The Swedish word smörgåsbord consists of the words smörgås (open-faced sandwich) and bord (table). Smörgås in turn consists of the words smör (butter, cognate with English smear) and gås (goose). Gås literally means goose, but later referred to the small pieces of butter that formed and floated to the surface of cream while it was churned. These pieces reminded the old Swedish peasants of fat geese swimming to the surface. The small butter pieces were just the right size to be placed and flattened out on bread, so smörgås came to mean buttered bread. In Sweden, the term breda smörgåsar (to butter open-faced sandwiches) has been used since at least the 16th century.
In English and also in Scandinavian languages, the word smörgåsbord (or in English, more usually without diacritics as smorgasbord) refers loosely to any buffet with a variety of dishes — not necessarily with any connection to the Swedish Christmas traditions discussed in this article. In an extended sense, the word is used to refer to any situation which invites patrons to select whatever they wish among lots of pleasant things, such as the smorgasbord of university courses, books in a bookstore, etc.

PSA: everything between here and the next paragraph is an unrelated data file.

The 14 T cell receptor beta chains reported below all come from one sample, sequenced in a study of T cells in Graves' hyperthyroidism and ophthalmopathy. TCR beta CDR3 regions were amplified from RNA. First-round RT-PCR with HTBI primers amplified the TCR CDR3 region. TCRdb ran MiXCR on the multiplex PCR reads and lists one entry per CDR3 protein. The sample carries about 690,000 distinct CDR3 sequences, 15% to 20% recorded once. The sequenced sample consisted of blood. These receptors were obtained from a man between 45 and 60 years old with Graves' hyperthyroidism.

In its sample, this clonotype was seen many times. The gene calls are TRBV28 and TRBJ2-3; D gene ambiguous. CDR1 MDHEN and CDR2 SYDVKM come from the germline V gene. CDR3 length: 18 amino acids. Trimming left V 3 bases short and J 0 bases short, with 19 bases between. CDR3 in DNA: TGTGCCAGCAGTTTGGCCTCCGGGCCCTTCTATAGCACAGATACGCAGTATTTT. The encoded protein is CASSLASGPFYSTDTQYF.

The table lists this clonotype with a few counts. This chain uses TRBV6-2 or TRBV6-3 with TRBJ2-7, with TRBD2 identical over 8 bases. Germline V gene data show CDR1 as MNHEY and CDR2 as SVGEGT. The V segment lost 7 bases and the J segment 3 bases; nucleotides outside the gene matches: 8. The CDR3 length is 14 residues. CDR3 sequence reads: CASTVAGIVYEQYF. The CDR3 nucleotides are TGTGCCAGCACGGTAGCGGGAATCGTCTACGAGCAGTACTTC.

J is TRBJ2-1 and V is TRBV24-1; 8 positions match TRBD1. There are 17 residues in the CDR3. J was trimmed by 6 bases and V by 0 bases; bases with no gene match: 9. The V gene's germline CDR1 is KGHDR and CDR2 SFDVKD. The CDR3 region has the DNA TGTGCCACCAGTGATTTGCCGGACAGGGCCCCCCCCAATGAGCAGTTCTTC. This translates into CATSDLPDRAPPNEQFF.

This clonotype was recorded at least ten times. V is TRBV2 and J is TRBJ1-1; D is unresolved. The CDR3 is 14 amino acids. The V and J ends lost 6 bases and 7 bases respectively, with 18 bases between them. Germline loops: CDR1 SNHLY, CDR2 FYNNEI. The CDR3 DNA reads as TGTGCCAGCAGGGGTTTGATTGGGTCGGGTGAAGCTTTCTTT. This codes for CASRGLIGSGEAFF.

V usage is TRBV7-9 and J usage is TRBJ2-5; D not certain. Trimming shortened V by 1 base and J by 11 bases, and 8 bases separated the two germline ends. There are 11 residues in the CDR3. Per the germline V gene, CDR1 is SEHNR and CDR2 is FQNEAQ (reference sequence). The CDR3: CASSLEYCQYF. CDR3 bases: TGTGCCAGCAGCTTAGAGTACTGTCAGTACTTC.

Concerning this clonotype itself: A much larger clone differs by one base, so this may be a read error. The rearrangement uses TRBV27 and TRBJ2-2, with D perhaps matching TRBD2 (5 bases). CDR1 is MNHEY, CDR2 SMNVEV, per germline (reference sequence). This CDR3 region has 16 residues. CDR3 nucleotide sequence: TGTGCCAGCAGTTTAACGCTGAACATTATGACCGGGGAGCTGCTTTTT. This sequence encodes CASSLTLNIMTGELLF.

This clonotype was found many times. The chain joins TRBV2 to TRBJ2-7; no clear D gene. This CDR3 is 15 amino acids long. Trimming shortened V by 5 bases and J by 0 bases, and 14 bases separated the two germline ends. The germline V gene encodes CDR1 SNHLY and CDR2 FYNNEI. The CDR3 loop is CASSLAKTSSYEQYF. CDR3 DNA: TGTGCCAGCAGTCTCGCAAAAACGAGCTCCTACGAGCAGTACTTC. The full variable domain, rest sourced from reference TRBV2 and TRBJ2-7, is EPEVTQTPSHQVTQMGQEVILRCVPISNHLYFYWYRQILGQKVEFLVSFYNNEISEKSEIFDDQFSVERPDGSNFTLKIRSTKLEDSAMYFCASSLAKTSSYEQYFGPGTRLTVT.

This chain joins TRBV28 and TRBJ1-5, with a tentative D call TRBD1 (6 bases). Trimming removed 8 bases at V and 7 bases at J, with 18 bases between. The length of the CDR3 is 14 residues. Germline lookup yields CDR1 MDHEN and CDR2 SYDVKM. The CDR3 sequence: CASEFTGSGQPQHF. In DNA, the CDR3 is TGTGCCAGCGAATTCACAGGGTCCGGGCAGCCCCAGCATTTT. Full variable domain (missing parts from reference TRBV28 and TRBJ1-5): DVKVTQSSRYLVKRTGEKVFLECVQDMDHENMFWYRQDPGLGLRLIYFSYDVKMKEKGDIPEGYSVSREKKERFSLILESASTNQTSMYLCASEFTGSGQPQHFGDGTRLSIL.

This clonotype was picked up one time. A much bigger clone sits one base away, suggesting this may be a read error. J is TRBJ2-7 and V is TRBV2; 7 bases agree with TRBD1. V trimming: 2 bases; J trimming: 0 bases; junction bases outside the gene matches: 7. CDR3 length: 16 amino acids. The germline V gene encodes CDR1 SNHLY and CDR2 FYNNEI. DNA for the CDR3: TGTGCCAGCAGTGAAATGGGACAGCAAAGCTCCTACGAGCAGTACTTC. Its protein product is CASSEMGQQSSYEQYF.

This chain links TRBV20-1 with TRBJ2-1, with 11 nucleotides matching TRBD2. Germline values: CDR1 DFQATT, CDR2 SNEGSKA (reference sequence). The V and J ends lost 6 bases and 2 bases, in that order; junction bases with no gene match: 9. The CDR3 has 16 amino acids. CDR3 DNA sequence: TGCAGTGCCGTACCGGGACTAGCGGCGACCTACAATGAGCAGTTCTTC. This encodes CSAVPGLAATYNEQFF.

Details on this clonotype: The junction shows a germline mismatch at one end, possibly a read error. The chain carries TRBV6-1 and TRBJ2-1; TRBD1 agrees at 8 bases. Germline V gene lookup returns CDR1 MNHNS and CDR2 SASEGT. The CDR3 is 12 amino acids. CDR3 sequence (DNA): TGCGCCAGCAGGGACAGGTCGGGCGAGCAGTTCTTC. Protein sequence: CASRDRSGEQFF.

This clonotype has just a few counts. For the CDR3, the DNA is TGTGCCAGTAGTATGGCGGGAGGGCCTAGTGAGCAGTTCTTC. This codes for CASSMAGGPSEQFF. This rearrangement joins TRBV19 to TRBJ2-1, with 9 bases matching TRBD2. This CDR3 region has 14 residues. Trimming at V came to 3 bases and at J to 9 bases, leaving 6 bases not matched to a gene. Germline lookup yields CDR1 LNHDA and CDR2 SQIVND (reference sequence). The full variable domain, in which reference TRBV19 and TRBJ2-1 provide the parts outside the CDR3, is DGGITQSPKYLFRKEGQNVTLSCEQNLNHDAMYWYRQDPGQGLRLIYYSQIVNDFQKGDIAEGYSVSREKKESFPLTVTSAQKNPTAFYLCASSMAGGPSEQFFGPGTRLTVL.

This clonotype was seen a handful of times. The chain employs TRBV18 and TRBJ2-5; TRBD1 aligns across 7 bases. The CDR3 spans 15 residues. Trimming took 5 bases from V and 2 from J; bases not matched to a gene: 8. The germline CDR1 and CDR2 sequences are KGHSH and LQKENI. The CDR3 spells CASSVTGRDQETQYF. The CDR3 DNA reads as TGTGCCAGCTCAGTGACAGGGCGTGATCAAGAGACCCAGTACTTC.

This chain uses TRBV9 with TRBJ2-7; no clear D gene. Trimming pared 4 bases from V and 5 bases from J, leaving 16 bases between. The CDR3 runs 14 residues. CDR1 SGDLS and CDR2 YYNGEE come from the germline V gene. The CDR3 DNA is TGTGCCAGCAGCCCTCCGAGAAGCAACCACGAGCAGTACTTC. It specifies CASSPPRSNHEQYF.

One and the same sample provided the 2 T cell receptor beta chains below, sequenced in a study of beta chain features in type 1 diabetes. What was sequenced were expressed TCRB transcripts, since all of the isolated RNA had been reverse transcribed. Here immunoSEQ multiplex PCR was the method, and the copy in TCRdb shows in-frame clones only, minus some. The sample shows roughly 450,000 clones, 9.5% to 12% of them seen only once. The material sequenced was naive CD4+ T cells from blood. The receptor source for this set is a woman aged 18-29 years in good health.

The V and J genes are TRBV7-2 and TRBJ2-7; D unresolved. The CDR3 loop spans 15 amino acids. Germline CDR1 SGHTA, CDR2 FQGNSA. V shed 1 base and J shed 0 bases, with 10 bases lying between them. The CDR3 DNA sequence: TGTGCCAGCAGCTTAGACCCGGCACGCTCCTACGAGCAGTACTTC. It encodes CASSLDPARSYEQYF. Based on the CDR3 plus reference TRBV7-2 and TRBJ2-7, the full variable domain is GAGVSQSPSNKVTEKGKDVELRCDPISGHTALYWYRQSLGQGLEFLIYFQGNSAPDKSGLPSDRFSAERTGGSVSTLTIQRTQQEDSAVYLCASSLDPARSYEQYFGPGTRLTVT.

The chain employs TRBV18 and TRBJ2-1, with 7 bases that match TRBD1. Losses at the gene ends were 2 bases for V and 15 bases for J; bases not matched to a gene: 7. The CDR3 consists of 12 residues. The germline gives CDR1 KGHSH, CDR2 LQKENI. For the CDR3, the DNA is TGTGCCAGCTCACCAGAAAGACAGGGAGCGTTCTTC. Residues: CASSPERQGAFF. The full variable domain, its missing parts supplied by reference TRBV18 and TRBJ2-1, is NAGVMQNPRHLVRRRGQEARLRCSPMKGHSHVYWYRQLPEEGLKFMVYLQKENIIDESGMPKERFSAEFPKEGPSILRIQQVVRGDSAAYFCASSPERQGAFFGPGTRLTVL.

The term smörgåsbord should not be confused with the somewhat similarly-named Danish smørrebrød.
Read more about this topic: Smörgåsbord
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Famous quotes containing the word etymology:
“The universal principle of etymology in all languages: words are carried over from bodies and from the properties of bodies to express the things of the mind and spirit. The order of ideas must follow the order of things.”
—Giambattista Vico (16881744)
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